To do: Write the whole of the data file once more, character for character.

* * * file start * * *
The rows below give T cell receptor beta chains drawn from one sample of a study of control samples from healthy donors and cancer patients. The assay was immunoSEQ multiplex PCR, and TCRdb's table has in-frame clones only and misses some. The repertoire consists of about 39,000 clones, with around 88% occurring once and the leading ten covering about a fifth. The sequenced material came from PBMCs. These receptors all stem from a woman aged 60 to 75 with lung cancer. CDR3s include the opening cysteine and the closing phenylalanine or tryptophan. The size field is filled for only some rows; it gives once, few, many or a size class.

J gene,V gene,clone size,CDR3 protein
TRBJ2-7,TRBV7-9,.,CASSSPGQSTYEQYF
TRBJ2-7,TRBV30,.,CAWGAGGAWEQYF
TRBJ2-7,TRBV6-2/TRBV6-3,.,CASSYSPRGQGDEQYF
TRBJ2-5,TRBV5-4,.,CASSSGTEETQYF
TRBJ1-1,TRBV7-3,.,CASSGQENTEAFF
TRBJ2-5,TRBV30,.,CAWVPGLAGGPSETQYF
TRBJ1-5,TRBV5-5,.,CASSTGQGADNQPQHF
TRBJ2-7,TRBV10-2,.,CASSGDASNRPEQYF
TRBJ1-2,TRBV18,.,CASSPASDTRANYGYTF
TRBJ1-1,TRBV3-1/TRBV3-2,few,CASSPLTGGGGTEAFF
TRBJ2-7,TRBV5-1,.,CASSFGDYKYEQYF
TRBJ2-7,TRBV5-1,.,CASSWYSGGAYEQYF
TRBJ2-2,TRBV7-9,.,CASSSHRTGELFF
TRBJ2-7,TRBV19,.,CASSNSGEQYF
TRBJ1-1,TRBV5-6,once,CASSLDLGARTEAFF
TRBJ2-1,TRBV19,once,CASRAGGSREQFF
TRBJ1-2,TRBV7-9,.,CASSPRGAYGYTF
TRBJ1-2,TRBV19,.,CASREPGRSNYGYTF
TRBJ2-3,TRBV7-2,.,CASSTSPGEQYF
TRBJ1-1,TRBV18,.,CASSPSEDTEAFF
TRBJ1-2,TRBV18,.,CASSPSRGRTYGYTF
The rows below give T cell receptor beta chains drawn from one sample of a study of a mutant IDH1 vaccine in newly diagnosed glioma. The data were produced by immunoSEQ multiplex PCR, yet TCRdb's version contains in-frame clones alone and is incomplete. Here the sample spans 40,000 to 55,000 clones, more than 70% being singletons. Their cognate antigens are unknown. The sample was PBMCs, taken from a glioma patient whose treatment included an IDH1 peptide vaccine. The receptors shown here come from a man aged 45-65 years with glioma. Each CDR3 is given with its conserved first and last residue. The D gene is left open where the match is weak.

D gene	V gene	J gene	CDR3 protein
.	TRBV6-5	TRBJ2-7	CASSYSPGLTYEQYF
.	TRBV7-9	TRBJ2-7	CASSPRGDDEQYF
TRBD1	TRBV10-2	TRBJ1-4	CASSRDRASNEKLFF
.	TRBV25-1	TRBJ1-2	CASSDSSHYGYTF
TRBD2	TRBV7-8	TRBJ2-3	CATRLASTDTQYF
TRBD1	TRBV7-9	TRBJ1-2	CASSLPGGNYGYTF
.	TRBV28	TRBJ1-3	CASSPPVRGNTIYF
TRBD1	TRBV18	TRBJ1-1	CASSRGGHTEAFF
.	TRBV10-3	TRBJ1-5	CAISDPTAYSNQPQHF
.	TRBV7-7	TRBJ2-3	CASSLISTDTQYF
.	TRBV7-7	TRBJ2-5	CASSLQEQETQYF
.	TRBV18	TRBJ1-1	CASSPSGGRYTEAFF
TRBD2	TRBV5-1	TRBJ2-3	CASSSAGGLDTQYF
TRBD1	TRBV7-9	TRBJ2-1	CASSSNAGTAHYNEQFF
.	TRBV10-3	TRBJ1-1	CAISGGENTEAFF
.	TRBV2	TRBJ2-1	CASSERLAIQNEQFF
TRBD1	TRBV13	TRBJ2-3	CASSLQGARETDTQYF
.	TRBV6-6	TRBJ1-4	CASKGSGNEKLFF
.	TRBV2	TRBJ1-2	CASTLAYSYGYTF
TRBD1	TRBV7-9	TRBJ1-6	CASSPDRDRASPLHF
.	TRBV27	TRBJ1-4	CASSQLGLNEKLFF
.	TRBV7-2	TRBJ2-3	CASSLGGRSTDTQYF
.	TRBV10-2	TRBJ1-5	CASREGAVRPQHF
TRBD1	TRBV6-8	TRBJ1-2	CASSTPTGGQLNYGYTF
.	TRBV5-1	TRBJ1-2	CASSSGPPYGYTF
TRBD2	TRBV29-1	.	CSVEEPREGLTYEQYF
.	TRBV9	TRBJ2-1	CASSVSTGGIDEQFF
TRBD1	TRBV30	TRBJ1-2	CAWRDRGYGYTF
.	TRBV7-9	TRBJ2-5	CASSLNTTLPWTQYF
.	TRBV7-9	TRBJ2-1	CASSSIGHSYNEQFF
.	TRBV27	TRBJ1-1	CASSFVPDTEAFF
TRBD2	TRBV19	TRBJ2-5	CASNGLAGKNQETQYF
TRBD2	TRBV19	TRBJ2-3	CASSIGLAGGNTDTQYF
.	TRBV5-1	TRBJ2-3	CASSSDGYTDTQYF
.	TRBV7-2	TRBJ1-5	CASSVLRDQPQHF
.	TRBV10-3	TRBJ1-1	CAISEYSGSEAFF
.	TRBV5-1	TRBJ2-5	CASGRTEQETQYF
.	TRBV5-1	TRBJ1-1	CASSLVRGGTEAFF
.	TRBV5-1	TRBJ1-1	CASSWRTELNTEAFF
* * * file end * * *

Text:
The rows below give T cell receptor beta chains drawn from one sample of a study of control samples from healthy donors and cancer patients. The assay was immunoSEQ multiplex PCR, and TCRdb's table has in-frame clones only and misses some. The repertoire consists of about 39,000 clones, with around 88% occurring once and the leading ten covering about a fifth. The sequenced material came from PBMCs. These receptors all stem from a woman aged 60 to 75 with lung cancer. CDR3s include the opening cysteine and the closing phenylalanine or tryptophan. The size field is filled for only some rows; it gives once, few, many or a size class.

J gene,V gene,clone size,CDR3 protein
TRBJ2-7,TRBV7-9,.,CASSSPGQSTYEQYF
TRBJ2-7,TRBV30,.,CAWGAGGAWEQYF
TRBJ2-7,TRBV6-2/TRBV6-3,.,CASSYSPRGQGDEQYF
TRBJ2-5,TRBV5-4,.,CASSSGTEETQYF
TRBJ1-1,TRBV7-3,.,CASSGQENTEAFF
TRBJ2-5,TRBV30,.,CAWVPGLAGGPSETQYF
TRBJ1-5,TRBV5-5,.,CASSTGQGADNQPQHF
TRBJ2-7,TRBV10-2,.,CASSGDASNRPEQYF
TRBJ1-2,TRBV18,.,CASSPASDTRANYGYTF
TRBJ1-1,TRBV3-1/TRBV3-2,few,CASSPLTGGGGTEAFF
TRBJ2-7,TRBV5-1,.,CASSFGDYKYEQYF
TRBJ2-7,TRBV5-1,.,CASSWYSGGAYEQYF
TRBJ2-2,TRBV7-9,.,CASSSHRTGELFF
TRBJ2-7,TRBV19,.,CASSNSGEQYF
TRBJ1-1,TRBV5-6,once,CASSLDLGARTEAFF
TRBJ2-1,TRBV19,once,CASRAGGSREQFF
TRBJ1-2,TRBV7-9,.,CASSPRGAYGYTF
TRBJ1-2,TRBV19,.,CASREPGRSNYGYTF
TRBJ2-3,TRBV7-2,.,CASSTSPGEQYF
TRBJ1-1,TRBV18,.,CASSPSEDTEAFF
TRBJ1-2,TRBV18,.,CASSPSRGRTYGYTF
The rows below give T cell receptor beta chains drawn from one sample of a study of a mutant IDH1 vaccine in newly diagnosed glioma. The data were produced by immunoSEQ multiplex PCR, yet TCRdb's version contains in-frame clones alone and is incomplete. Here the sample spans 40,000 to 55,000 clones, more than 70% being singletons. Their cognate antigens are unknown. The sample was PBMCs, taken from a glioma patient whose treatment included an IDH1 peptide vaccine. The receptors shown here come from a man aged 45-65 years with glioma. Each CDR3 is given with its conserved first and last residue. The D gene is left open where the match is weak.

D gene	V gene	J gene	CDR3 protein
.	TRBV6-5	TRBJ2-7	CASSYSPGLTYEQYF
.	TRBV7-9	TRBJ2-7	CASSPRGDDEQYF
TRBD1	TRBV10-2	TRBJ1-4	CASSRDRASNEKLFF
.	TRBV25-1	TRBJ1-2	CASSDSSHYGYTF
TRBD2	TRBV7-8	TRBJ2-3	CATRLASTDTQYF
TRBD1	TRBV7-9	TRBJ1-2	CASSLPGGNYGYTF
.	TRBV28	TRBJ1-3	CASSPPVRGNTIYF
TRBD1	TRBV18	TRBJ1-1	CASSRGGHTEAFF
.	TRBV10-3	TRBJ1-5	CAISDPTAYSNQPQHF
.	TRBV7-7	TRBJ2-3	CASSLISTDTQYF
.	TRBV7-7	TRBJ2-5	CASSLQEQETQYF
.	TRBV18	TRBJ1-1	CASSPSGGRYTEAFF
TRBD2	TRBV5-1	TRBJ2-3	CASSSAGGLDTQYF
TRBD1	TRBV7-9	TRBJ2-1	CASSSNAGTAHYNEQFF
.	TRBV10-3	TRBJ1-1	CAISGGENTEAFF
.	TRBV2	TRBJ2-1	CASSERLAIQNEQFF
TRBD1	TRBV13	TRBJ2-3	CASSLQGARETDTQYF
.	TRBV6-6	TRBJ1-4	CASKGSGNEKLFF
.	TRBV2	TRBJ1-2	CASTLAYSYGYTF
TRBD1	TRBV7-9	TRBJ1-6	CASSPDRDRASPLHF
.	TRBV27	TRBJ1-4	CASSQLGLNEKLFF
.	TRBV7-2	TRBJ2-3	CASSLGGRSTDTQYF
.	TRBV10-2	TRBJ1-5	CASREGAVRPQHF
TRBD1	TRBV6-8	TRBJ1-2	CASSTPTGGQLNYGYTF
.	TRBV5-1	TRBJ1-2	CASSSGPPYGYTF
TRBD2	TRBV29-1	.	CSVEEPREGLTYEQYF
.	TRBV9	TRBJ2-1	CASSVSTGGIDEQFF
TRBD1	TRBV30	TRBJ1-2	CAWRDRGYGYTF
.	TRBV7-9	TRBJ2-5	CASSLNTTLPWTQYF
.	TRBV7-9	TRBJ2-1	CASSSIGHSYNEQFF
.	TRBV27	TRBJ1-1	CASSFVPDTEAFF
TRBD2	TRBV19	TRBJ2-5	CASNGLAGKNQETQYF
TRBD2	TRBV19	TRBJ2-3	CASSIGLAGGNTDTQYF
.	TRBV5-1	TRBJ2-3	CASSSDGYTDTQYF
.	TRBV7-2	TRBJ1-5	CASSVLRDQPQHF
.	TRBV10-3	TRBJ1-1	CAISEYSGSEAFF
.	TRBV5-1	TRBJ2-5	CASGRTEQETQYF
.	TRBV5-1	TRBJ1-1	CASSLVRGGTEAFF
.	TRBV5-1	TRBJ1-1	CASSWRTELNTEAFF